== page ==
Didier Ongena (Microsoft): “Technology should not be a geek affair”

HAS the head of Microsoft in Belgium and Luxembourg Since 2018, Didier Ongena has intended more than ever to position his company as a “partner”. Partner of its customers to manage major challenges such as climate transition, data exploitation or artificial intelligence, for example, but also an active partner in terms of training and raising the awareness of many audiences.

Didier Ongena.

When you hear “training”, what do you think of?

A major factor in the evolution of society. At Microsoft, training is above all a state of mind: telling yourself that you are curious, that you want to learn, to acquire new knowledge. This is all the more important in a technological environment where change is permanent and tends to accelerate. Overall, however, the signals are not as encouraging as they could be. Many people still see change as a source of anxiety and therefore have a somewhat too mitigated apprehension of “life long learning”.

In the IT field, the needs are enormous, but are not met…

When we talk about IT skills, we must distinguish between the specialists who are used in our industry (in data management, network architecture, etc.) and all those professions for which the technological intensity is increasing. Like many, I plead for these skills to be considered cross-curricular, like French or mathematics, and therefore to be taught very early in the course.

Education is one thing, attractiveness another.

In this respect, we must also work much more upstream. Around the age of 12, children are already starting to think about what they want to do later. This is why we invite them, for example, to discover technologies in a fun way, in partnership with Brussels Airport. Before the pandemic, we had more than 10,000 visitors, including girls, of course. We have also Minecraft Education Academy, which allows you to immerse yourself in writing codes. What is important is to break the a priori, to avoid reserving the mastery of technology only to geeks. On the contrary: technology should not be a geek affair…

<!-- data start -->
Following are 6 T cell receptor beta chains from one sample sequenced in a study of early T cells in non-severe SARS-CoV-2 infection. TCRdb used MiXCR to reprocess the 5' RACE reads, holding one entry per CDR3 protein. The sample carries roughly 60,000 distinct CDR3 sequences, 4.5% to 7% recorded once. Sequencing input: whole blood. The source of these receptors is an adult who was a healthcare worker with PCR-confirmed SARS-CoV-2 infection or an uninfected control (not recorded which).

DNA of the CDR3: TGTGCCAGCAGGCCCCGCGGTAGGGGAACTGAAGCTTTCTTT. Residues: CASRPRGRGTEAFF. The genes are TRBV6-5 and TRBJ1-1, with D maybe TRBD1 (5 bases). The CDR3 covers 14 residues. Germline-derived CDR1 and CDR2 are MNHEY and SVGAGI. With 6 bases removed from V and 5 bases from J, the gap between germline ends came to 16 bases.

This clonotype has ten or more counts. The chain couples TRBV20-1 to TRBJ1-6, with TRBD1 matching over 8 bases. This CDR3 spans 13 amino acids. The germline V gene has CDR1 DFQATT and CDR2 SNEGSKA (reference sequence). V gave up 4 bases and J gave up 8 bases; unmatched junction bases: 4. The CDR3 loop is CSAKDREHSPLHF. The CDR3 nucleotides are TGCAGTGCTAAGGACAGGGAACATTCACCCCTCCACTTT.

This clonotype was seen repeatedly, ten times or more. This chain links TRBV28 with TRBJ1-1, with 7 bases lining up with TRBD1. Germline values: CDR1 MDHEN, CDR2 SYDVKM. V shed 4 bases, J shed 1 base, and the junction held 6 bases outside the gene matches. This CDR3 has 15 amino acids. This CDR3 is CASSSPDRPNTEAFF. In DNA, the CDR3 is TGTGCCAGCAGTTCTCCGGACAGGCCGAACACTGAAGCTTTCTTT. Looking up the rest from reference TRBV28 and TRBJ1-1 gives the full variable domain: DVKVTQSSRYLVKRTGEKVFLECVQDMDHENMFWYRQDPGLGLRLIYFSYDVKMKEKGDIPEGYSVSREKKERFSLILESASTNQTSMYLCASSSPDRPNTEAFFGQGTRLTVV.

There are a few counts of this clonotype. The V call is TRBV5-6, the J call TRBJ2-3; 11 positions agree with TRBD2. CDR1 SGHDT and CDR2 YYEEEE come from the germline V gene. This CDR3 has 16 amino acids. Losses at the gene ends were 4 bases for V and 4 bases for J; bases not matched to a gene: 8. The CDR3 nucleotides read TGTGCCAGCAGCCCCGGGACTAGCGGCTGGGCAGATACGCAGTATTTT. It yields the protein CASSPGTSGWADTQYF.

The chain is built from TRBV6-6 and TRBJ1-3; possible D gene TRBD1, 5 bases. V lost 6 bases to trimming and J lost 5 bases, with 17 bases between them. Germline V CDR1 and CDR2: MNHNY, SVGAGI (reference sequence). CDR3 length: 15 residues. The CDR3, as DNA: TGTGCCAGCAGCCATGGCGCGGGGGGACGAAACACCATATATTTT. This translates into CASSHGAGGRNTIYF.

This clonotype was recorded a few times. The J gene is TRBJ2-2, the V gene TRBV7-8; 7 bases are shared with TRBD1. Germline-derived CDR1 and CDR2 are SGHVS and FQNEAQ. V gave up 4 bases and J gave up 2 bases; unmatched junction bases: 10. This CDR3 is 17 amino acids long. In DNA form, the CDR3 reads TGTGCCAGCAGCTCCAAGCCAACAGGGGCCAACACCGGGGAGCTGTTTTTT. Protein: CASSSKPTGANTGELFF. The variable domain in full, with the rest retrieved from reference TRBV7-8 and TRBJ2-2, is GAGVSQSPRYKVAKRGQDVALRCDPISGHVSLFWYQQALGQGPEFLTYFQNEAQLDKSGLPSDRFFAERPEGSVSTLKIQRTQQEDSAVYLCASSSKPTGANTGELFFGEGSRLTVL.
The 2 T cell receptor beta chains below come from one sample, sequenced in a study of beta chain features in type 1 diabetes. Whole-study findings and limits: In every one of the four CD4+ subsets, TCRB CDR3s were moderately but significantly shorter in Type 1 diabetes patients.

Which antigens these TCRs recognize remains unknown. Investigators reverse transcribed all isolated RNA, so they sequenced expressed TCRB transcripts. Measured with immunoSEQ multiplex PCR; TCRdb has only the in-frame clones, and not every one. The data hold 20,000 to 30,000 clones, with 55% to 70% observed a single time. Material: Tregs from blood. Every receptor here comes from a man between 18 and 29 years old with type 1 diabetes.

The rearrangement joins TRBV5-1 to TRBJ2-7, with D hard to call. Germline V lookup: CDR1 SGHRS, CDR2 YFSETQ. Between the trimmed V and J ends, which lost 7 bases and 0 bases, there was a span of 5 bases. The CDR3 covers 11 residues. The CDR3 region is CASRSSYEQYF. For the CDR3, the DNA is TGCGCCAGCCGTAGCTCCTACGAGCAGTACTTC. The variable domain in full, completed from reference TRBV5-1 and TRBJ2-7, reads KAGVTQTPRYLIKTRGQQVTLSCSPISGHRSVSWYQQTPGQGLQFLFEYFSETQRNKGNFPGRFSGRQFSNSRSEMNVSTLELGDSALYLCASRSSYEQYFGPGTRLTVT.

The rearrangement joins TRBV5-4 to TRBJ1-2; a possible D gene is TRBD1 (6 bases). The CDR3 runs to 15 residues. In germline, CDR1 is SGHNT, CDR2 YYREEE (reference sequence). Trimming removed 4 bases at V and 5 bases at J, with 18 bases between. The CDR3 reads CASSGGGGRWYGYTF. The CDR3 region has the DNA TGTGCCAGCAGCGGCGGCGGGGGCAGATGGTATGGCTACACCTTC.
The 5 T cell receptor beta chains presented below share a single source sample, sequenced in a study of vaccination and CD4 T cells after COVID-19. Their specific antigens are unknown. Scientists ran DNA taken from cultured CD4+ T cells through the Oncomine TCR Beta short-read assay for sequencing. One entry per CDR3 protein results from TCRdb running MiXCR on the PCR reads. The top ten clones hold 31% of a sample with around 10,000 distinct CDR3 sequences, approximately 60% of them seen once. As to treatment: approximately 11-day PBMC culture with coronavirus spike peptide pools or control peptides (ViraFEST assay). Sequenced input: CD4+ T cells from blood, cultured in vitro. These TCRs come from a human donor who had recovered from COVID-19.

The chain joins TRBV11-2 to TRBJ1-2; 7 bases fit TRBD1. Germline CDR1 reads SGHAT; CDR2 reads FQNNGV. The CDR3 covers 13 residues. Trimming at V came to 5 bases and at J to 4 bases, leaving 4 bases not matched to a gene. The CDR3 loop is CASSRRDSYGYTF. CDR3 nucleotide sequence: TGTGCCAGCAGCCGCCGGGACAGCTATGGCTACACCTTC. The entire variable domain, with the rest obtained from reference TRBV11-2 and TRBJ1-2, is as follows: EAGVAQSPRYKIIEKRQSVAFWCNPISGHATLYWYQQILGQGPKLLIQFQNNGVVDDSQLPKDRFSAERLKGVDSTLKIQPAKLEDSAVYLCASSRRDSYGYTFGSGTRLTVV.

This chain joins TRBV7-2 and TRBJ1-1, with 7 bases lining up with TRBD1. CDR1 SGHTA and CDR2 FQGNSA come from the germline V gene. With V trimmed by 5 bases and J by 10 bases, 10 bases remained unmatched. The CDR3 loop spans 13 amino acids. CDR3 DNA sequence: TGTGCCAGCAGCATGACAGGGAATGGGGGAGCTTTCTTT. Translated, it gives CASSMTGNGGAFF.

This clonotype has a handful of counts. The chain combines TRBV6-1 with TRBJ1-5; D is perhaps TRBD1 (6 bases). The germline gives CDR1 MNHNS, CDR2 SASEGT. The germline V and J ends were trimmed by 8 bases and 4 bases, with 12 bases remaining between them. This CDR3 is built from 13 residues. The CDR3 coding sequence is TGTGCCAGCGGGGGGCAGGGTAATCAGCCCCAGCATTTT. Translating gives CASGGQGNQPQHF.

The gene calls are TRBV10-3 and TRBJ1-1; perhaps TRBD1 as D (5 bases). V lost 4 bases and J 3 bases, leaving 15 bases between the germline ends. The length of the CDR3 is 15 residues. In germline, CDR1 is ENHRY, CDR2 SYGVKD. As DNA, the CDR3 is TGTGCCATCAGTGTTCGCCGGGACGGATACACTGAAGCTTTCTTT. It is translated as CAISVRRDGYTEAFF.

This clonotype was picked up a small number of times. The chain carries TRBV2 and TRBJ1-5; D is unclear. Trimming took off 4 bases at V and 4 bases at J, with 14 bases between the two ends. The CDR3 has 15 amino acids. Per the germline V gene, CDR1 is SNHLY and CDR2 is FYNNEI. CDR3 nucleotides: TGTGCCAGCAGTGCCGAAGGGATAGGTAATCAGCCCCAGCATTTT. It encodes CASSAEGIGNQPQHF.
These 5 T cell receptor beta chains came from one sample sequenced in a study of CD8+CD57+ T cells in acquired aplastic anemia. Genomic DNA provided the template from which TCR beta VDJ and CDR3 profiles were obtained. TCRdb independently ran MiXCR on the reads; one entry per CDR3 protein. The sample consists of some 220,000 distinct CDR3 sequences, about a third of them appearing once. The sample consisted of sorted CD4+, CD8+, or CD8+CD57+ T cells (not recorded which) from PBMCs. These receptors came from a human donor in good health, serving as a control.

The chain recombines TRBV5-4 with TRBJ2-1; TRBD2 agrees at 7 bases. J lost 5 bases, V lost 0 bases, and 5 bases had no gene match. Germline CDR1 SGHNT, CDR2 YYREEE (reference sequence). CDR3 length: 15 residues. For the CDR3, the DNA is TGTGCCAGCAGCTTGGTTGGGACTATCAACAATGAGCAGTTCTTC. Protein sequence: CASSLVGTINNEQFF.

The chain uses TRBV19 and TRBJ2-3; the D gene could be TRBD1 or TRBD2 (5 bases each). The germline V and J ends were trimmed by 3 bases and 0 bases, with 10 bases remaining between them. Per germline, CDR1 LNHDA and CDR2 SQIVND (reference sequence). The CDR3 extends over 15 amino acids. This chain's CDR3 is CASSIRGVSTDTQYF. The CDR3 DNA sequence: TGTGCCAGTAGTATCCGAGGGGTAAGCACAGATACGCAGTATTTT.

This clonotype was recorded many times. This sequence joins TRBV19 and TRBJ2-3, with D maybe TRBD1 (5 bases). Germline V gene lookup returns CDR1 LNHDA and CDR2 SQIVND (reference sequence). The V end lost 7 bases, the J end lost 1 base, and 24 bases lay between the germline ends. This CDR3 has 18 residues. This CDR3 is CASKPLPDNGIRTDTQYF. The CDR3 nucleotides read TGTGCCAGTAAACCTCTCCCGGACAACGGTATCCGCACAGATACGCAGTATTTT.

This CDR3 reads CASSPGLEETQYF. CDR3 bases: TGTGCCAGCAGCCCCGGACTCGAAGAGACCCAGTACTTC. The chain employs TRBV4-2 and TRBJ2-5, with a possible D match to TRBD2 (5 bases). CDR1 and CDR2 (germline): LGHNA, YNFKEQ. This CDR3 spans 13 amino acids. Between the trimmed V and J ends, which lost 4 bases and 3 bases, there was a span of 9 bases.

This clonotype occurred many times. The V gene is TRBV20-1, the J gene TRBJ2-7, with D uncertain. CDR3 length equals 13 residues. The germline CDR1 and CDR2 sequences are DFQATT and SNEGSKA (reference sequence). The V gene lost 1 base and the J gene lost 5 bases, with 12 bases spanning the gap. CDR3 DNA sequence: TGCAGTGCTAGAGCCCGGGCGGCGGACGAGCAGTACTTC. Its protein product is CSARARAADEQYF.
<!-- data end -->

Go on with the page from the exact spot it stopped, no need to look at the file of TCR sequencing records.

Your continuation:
Since we have not chosen this sector, we are therefore not “lost” for this one?

Certainly not ! Many people can become enthusiastic much later: we are also working on this, in partnership with Becode Where MolenGeek, for example. We also recently launched, with Proximus and PwC among others, the “Become Digital” tool, which allows everyone to position themselves in relation to the development of their skills in the future: either we want to anticipate the way in which technology will modify its profession and prepare for it; or you want to change careers and know the skills you should acquire to practice a new profession. This obviously affects a very large number of people: the work of nurses, to take just one example, will be supported even more by technology in the future.

An example ?

The use of artificial intelligence (AI – Ed) will allow nursing staff to focus much more on their core business, dialogue and patient care, by delegating to technology various tasks that divert them today. today. The direct transfer of a dosage to the hospital pharmacy on the basis of the conversation with the patient, rather than spending time having to encode the thing again, for example, is looming before us. But to take full advantage of what AI can bring, it is better not to be afraid of it but, on the contrary, to learn to master it, in order to get the best out of it and continue to enrich the way in which you do your job.

For a company like yours, which delivers such solutions, is training a crucial tool?

If we have been very active, for a long time, in the field of training, it is indeed because we are convinced that innovation should, in the end, make it possible to simplify. Technology should not be a hindrance but, on the contrary, a vector which, if well mastered, makes it possible to generate more value in the exercise of one’s profession. We try to share this vision.

More generally, when we see the way in which the United States dominates the IT universe, can we not only regret that Europe has missed out?